Poll organizers say Ukraine region opts for sovereignty
Updated: 2014-05-12 10:33
DONETSK, Ukraine - Nearly 90 percent of voters in a key industrial region in eastern Ukraine came out in favor of sovereignty Sunday, organizers said in announcing preliminary results of a twin referendum.
|Eastern Ukrainian cities stick to referendum|
The preliminary vote count was announced just two hours after the polls closed in an election conducted via paper ballots.
A second referendum was held Sunday in eastern Ukraine's industrial Luhansk region, but no immediate results were released.
Ukrainian authorities and some Western countries denounced the controversial referendums as "illegal."
"The organizers of this criminal farce have violated the constitution and Ukrainian law," the Ukrainian Foreign Ministry said in a statement.
The vote "will have no legal consequences for the territorial integrity of Ukraine," the statement said.
Sergiy Pashinskiy, chief of staff for the country's interim presidency, also called the referendum "a pitiful attempt of the terrorists and murderers to use people of the Donetsk and Lugansk regions to cover up their crimes."
The US and other Western governments said they wouldn't recognize the outcome.
The situation remained calm in most of the two regions as voting got under way, but sporadic clashes were reported in some cities and towns.
According to the Ukrainian Defense Ministry, an army soldier was wounded in a mortar shelling when activists exchanged fire with government troops near a TV tower on the outskirts of the town of Slaviansk.
The clash broke out shortly before voters made their way to polling stations through streets blocked by barricades of felled trees, tyres and rusty machinery.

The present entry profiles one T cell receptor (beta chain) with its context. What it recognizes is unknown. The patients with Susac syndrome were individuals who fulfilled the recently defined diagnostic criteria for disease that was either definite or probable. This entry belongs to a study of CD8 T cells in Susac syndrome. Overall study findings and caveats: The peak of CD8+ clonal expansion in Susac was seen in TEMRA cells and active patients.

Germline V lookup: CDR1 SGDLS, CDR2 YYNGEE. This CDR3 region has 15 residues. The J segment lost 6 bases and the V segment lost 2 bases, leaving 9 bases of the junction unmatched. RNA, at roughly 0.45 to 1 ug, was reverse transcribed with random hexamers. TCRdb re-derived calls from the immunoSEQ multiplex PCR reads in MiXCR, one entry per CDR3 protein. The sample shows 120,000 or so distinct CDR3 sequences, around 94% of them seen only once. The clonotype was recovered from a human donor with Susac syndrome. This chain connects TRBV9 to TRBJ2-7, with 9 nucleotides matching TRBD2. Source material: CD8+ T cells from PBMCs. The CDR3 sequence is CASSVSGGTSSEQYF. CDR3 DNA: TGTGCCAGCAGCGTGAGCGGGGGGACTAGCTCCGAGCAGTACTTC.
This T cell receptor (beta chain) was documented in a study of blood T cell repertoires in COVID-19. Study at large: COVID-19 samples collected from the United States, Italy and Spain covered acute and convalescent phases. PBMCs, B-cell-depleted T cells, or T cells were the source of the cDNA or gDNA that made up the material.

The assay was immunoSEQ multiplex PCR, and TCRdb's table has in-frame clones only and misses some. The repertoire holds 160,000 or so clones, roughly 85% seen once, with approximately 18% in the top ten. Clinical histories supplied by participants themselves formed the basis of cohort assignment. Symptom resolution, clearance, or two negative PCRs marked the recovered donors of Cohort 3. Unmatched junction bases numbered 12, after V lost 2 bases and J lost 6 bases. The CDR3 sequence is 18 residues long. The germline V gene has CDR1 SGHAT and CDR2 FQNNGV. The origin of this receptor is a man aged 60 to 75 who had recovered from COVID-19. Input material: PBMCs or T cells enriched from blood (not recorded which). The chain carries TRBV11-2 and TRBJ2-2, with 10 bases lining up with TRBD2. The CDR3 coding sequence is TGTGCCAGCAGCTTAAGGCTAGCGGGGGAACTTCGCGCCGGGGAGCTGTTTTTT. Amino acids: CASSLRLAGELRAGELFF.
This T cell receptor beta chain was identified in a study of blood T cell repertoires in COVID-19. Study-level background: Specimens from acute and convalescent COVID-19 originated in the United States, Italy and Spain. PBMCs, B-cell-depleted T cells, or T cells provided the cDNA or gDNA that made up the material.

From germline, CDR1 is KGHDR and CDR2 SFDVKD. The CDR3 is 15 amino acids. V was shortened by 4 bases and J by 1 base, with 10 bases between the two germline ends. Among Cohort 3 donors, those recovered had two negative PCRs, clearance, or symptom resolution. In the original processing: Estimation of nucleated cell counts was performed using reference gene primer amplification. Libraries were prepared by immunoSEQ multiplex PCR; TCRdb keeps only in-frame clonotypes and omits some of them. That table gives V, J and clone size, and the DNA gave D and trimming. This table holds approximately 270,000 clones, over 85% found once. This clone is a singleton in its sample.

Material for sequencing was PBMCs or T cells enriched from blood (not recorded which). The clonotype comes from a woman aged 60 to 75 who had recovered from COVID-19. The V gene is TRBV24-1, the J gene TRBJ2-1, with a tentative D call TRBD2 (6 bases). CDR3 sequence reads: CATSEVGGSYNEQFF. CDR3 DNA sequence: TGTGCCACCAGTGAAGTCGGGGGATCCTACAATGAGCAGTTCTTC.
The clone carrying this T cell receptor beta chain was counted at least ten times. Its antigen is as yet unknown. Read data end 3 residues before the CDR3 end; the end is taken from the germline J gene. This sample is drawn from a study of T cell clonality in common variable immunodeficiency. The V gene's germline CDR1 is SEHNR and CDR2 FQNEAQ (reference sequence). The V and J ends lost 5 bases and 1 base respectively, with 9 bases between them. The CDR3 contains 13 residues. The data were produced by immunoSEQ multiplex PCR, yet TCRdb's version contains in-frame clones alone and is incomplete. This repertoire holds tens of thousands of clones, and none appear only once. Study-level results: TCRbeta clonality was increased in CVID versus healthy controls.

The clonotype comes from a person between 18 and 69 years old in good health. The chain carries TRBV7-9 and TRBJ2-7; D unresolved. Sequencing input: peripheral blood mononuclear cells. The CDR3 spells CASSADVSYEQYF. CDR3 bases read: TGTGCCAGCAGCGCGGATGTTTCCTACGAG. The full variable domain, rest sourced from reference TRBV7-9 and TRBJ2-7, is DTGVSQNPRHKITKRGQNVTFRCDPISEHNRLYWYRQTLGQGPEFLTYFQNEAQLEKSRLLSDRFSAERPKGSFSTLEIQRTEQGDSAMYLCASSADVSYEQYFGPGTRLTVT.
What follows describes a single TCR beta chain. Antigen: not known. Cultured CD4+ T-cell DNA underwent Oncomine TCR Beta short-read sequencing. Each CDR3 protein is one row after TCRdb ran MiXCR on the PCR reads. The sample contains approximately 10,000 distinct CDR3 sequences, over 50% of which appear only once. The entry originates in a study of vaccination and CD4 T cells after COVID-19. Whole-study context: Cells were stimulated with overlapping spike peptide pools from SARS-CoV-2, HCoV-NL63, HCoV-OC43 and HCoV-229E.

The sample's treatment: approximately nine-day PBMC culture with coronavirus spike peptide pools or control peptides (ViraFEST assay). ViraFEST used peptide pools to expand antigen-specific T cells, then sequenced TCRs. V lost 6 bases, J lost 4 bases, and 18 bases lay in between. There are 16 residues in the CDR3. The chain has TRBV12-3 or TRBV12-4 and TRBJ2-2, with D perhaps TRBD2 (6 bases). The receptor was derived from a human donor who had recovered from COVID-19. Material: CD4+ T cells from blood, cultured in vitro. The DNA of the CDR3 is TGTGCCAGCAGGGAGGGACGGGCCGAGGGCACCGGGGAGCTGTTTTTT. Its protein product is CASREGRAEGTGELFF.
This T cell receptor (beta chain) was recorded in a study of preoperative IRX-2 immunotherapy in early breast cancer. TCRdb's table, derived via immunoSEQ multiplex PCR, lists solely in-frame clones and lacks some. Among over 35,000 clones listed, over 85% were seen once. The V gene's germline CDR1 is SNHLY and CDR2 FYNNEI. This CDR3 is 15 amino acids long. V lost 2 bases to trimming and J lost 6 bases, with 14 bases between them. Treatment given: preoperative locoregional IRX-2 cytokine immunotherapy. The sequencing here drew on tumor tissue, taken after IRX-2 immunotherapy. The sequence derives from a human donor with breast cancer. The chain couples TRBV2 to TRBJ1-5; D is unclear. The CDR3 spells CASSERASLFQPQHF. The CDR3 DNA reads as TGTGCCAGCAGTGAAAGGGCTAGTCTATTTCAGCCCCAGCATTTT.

Earlier in the day, the head of the referendum organizers in Donetsk said the ultimate status of the region would be discussed later and would include the possibility of secession or annexation by Russia.
"We are just saying to the world that we want changes, we want to be heard,'' election commission head Roman Lyagin said.
Donetsk and Lugansk regions became an epicenter of the eastern protests in mid-April, when activists waving Russian flags seized government buildings, declared separatist republics and announced plans to hold a referendum on seceding from Ukraine.
The referendums were held after Crimea joined Russia on March 18 following an independence referendum in the southern Ukraine peninsula, which was not recognized by the West.
On Wednesday, Russian President Vladimir Putin asked the protesters in Donetsk and Lugansk to postpone their referendums and seek dialogue with Ukrainian authorities, which was, however, ignored by the protesters.
Turchynov and Ukraine's caretaker government came to power in February following the ouster of Kremlin-friendly President Viktor Yanukovych after months of protests in Kiev. Moscow and many in Ukraine's east have accused the new government of intending to trample the rights of eastern Ukraine's Russian-speakers.
More than 30 people have been reported killed since Ukrainian forces began trying to retake some eastern cities.